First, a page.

Nocturnal fish tend to have poor eyesight and rely on scent, electrolocation, and other senses. These senses are highly accurate – but usually at close distances. Fish that have better vision will snap up all of the food well before a nocturnal fish can sense it.

However at night, they no longer have to compete to eat as quickly as possible. And a night light ensures you get to watch them in their element!

Night Lighting for Saltwater Aquariums

Saltwater aquariums are a special case for aquarium night lighting.

One of the main benefits marine moon lights offer is a faint light source for your nocturnal dwellers to navigate with. Marine worms, crabs, shrimp, and other members of your saltwater cleanup crew can work that much more efficiently as a result.

A bit of simulated moonlight is not only natural but also prevents injuries from panicked sleeping fish rudely awakened for some reason. Instead of flailing into a sharp coral frag or the arms of an anemone they can navigate safely away from whatever set them off.

Many marine animals also rely on moonlight to synchronize their biological rhythms. Corals and reef fish often spawn when the moon is full or close to full. Water temperatures, currents, and the moon all act as a series of clocks that clue them in to just the right time to spawn!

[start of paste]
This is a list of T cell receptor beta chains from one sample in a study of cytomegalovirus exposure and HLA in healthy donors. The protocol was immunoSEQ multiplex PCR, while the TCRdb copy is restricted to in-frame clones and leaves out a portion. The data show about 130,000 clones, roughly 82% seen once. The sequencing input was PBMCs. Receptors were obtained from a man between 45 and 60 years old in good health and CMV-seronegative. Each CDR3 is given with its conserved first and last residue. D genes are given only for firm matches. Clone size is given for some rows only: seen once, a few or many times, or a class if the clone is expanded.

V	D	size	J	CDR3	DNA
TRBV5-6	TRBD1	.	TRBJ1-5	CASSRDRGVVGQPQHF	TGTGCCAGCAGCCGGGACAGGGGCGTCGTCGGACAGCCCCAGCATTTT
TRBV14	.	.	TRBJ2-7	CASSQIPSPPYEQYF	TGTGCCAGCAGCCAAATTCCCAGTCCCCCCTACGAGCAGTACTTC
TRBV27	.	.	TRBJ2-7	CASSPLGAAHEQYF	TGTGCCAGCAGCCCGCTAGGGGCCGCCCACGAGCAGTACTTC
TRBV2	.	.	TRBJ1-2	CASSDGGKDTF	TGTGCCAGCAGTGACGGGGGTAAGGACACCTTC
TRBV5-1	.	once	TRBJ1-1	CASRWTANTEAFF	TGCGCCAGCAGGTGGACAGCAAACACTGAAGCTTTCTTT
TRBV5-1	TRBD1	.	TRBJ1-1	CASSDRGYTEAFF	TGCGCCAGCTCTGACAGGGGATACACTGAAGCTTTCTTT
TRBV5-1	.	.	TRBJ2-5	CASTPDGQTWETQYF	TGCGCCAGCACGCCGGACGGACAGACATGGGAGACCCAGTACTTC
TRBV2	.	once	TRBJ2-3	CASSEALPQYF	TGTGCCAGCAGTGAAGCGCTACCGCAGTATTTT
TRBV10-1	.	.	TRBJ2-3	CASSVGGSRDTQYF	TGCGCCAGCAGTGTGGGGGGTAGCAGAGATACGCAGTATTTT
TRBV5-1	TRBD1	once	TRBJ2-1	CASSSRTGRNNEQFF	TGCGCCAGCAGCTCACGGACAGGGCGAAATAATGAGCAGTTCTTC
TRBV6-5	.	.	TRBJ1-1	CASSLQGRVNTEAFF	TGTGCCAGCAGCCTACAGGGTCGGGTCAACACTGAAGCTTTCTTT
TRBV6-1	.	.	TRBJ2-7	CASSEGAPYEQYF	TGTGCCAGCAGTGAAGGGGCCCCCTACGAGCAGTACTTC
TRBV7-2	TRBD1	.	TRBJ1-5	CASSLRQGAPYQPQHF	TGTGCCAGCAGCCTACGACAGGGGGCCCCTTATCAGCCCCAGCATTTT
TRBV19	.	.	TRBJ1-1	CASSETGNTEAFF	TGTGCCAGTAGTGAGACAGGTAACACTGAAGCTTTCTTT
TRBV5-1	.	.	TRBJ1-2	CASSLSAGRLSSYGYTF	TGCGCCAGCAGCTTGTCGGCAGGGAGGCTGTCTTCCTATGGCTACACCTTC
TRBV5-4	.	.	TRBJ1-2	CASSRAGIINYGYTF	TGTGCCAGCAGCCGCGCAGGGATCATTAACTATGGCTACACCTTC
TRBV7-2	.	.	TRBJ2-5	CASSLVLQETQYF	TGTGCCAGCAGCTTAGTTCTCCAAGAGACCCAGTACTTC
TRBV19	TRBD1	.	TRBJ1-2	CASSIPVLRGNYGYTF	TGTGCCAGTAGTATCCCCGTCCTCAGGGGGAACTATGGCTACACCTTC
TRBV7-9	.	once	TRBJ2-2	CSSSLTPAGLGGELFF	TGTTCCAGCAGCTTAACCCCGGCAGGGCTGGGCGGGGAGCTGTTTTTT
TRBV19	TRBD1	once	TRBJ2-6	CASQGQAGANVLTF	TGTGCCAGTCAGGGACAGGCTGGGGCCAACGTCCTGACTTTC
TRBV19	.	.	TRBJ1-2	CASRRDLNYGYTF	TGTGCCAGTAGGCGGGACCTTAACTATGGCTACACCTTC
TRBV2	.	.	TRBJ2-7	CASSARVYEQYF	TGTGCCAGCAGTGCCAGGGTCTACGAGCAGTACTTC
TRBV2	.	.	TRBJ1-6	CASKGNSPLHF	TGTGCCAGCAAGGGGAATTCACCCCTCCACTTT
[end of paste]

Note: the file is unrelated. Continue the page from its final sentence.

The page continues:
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Despite all of this, the best reason for marine aquarium night lighting is being able to watch how your aquarium transforms at night. Seeing what denizens reveal themselves from within the live rock is a fascinating thing to watch.

But be aware as you might find hitchhikers like bristle worms lurking at night! Serpent and brittle starfish also make themselves known once the lights get dim. Strictly speaking most of these detritivores aren’t harmful and they serve a beneficial function in consuming leftover food before it can decay.

 But a few species can grow too large and are willing to consume small fish and shrimp, such as the Giant Green Brittle Starfish (Ophiarachna sp.).

Problems with Night Lighting

While interesting and even beneficial, aquarium night lighting does have a few problems worth considering.

Algae Issues

In freshwater and marine aquariums alike, light is life. They provide energy for plants and corals to thrive – but they also fuel the growth of algae as well.

Some, such as macroalgae, can be attractive in their own right and worth growing. But unfortunately, many types of algae can cause unsightly problems in aquariums over time.

Instead of providing specialized moon lights you might consider simply dimming your aquarium lights. The problem with this approach is that if the spectrum is within the preferred range of both plants and algae, you’ll still see some algal growth over time.

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Most aquarium plants, on the other hand, need a fairly strong light source to properly photosynthesize. Dim regular spectrum lighting hinders your plants but helps algae take off!